This story was updated at 1:50 p.m.
Two youth escaped from the Woodside Juvenile Rehabilitation Center’s temporary location in St. Albans, according to state officials.
Speaking Tuesday before the House Human Services Committee, Ken Schatz, commissioner of the state Department for Children and Families, which oversees Woodside, said two young people escaped from the facility in recent days.
"There actually were two youth who escaped," he said at the Tuesday afternoon meeting. "One of them is back in custody, the other is not."
Schatz said law enforcement had been notified.
Woodside’s operations were moved last week from a 30-bed facility in Essex where it had been for more than 30 years to a converted office space in St. Albans to make room at the Essex site for psychiatric patients with COVID-19 symptoms.
The two escaped from the facility in recent days, according to Steve Howard, the executive director of the Vermont State Employees’ Association, which represents workers at the facility.
Howard said that the temporary facility lacks security infrastructure, including locks on windows and alarms on doors.
“It looks like it was a doctors' office or something,” Howard said of the St. Albans facility. “There's no security, there's no locks, the doors are glass. It's not at all what the courts thought these kids needed.”
Schatz could not immediately be reached for comment Wednesday. However, the department issued a statement Wednesday afternoon in response to questions.
The statement provided background on the recent move to the St. Albans site and the search for a secure location, but barely touched on the escape of the youth from that facility.
“Within the state residential system of care for youth, staff-secure programs occasionally do have youth that leave the program without permission and law enforcement is called,” the statement read.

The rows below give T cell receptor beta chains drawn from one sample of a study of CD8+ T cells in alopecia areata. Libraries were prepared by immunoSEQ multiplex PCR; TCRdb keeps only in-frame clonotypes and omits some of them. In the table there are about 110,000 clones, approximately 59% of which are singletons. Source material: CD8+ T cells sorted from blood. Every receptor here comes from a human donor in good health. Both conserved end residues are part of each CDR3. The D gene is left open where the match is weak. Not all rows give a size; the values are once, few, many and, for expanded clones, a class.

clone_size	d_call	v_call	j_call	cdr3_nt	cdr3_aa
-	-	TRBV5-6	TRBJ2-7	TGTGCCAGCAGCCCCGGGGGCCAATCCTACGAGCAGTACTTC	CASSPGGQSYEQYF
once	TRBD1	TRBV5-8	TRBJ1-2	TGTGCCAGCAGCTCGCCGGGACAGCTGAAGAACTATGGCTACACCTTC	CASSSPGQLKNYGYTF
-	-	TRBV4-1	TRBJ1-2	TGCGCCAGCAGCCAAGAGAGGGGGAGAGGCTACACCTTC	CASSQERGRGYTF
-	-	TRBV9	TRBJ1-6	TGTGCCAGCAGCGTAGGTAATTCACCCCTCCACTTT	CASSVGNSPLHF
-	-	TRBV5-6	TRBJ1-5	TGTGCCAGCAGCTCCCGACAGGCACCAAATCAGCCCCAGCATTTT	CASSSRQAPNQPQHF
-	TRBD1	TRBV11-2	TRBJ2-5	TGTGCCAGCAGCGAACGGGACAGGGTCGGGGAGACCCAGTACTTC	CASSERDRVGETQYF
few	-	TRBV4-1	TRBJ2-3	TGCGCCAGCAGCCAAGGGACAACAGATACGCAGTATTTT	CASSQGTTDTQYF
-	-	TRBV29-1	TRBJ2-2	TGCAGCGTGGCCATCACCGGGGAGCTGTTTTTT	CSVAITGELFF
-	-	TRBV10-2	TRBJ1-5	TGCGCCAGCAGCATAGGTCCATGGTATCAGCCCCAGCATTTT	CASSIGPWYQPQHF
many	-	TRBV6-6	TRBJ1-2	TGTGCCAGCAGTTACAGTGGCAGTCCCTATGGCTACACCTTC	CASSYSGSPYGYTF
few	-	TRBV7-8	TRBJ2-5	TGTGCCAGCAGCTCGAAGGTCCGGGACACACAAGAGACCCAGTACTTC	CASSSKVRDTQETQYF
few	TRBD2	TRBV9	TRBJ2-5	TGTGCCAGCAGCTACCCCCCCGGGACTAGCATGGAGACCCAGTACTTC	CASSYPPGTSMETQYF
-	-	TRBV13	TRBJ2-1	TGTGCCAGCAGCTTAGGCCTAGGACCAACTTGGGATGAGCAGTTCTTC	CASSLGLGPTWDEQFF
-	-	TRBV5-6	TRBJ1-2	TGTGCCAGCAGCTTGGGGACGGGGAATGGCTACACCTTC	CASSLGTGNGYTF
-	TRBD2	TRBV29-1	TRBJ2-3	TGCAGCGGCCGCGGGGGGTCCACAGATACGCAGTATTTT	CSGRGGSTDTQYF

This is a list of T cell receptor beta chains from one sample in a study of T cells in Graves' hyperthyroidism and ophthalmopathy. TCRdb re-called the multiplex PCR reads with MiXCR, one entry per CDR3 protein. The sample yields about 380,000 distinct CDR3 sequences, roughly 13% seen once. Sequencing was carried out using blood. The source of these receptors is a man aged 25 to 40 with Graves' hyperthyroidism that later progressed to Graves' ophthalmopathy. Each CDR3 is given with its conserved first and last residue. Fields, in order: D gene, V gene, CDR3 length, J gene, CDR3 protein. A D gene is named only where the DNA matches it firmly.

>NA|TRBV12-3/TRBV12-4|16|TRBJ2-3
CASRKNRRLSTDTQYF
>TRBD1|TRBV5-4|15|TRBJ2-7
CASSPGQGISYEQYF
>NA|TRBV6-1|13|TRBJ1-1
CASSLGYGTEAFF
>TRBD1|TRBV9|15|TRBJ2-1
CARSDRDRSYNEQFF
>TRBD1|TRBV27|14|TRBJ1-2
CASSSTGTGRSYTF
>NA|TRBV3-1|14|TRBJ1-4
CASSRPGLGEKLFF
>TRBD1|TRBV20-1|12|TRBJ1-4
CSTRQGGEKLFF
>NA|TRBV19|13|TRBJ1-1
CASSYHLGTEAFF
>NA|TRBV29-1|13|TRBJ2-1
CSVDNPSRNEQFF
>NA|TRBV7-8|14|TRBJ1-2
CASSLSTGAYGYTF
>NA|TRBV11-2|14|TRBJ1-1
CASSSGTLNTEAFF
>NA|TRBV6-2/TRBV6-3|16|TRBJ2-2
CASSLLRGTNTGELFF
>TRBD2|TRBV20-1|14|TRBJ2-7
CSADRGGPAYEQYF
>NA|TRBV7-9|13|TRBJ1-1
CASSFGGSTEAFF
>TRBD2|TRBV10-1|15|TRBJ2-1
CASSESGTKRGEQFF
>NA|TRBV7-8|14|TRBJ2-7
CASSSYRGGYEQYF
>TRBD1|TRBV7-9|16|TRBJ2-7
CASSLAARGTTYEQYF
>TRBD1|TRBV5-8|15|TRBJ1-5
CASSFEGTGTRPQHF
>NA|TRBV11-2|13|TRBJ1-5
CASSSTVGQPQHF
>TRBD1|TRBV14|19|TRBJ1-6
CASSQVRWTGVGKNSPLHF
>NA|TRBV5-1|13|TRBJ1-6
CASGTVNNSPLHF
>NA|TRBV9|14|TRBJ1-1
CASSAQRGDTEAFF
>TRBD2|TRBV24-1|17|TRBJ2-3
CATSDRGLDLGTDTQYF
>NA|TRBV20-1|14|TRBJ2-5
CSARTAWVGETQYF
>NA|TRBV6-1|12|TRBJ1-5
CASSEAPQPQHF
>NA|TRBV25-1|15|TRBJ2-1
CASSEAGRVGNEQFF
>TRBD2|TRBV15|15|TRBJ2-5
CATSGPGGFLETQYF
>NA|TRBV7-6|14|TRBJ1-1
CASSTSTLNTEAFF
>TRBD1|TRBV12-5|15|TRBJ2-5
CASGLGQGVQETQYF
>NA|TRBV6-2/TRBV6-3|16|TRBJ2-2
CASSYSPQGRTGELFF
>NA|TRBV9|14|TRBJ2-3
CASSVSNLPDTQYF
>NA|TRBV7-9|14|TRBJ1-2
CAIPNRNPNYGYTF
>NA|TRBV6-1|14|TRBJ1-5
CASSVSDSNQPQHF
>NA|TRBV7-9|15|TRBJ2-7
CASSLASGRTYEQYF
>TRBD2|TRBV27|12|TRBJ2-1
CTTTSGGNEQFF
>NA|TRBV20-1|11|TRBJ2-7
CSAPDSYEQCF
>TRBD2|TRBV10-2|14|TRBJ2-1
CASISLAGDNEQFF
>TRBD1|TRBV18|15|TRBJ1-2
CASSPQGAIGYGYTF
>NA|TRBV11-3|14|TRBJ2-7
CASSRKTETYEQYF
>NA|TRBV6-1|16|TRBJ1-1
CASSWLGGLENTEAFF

“We work closely with our community providers, including law enforcement to keep these youth safe,” the statement added. “Last week, two DCF youth left the program without permission and standard protocol of calling law enforcement was utilized.”
DCF said that three youth are currently at the St. Albans facility and five staff are on per shift. DCF did not comment on the status of the two youth, including whether they had returned to the facility, in the statement.
Schatz said during the Wednesday meeting that the current temporary site for the Woodside Juvenile Rehabilitation Center in St. Albans isn’t working out and the search is on for a new location.
The St. Albans facility is not a secure detention facility, but instead is termed a staff-secure site, according to Schatz.
“Frankly, we're looking for another facility because we did think that we would be able to lock the doors and put alarms on the windows,” Schatz said. “But the landlord indicated we were not able to, so we're quickly looking for a secure facility to stand up for this purpose.”
Howard has raised concerns about the St. Albans site since it was announced last week that Woodside would be moving its operations there, expressing concerns that it was not a secure location and the selection of the site failed to take into consideration input from those who work there.
Sen. Dick Sears, D-Bennington, the chair of the Senate Judiciary committee said that DCF needs to address the poor security at the St. Albans facility.
"You either need to move to a different facility or get the windows and doors alarms," Sears said. "It's sort of like leaving your car in the parking lot with the keys in it and then being surprised somebody stole it."
But he said he doesn't blame DCF for the escapes and said officials did “best thing they could” by moving to the St. Albans facility during the COVID-19 crisis.
"These are uncharted times,” Sears said.
“They're trying to anticipate a huge problem and that is you might have emergency rooms and mental health centers with people with COVID-19 and what do you do with them?"
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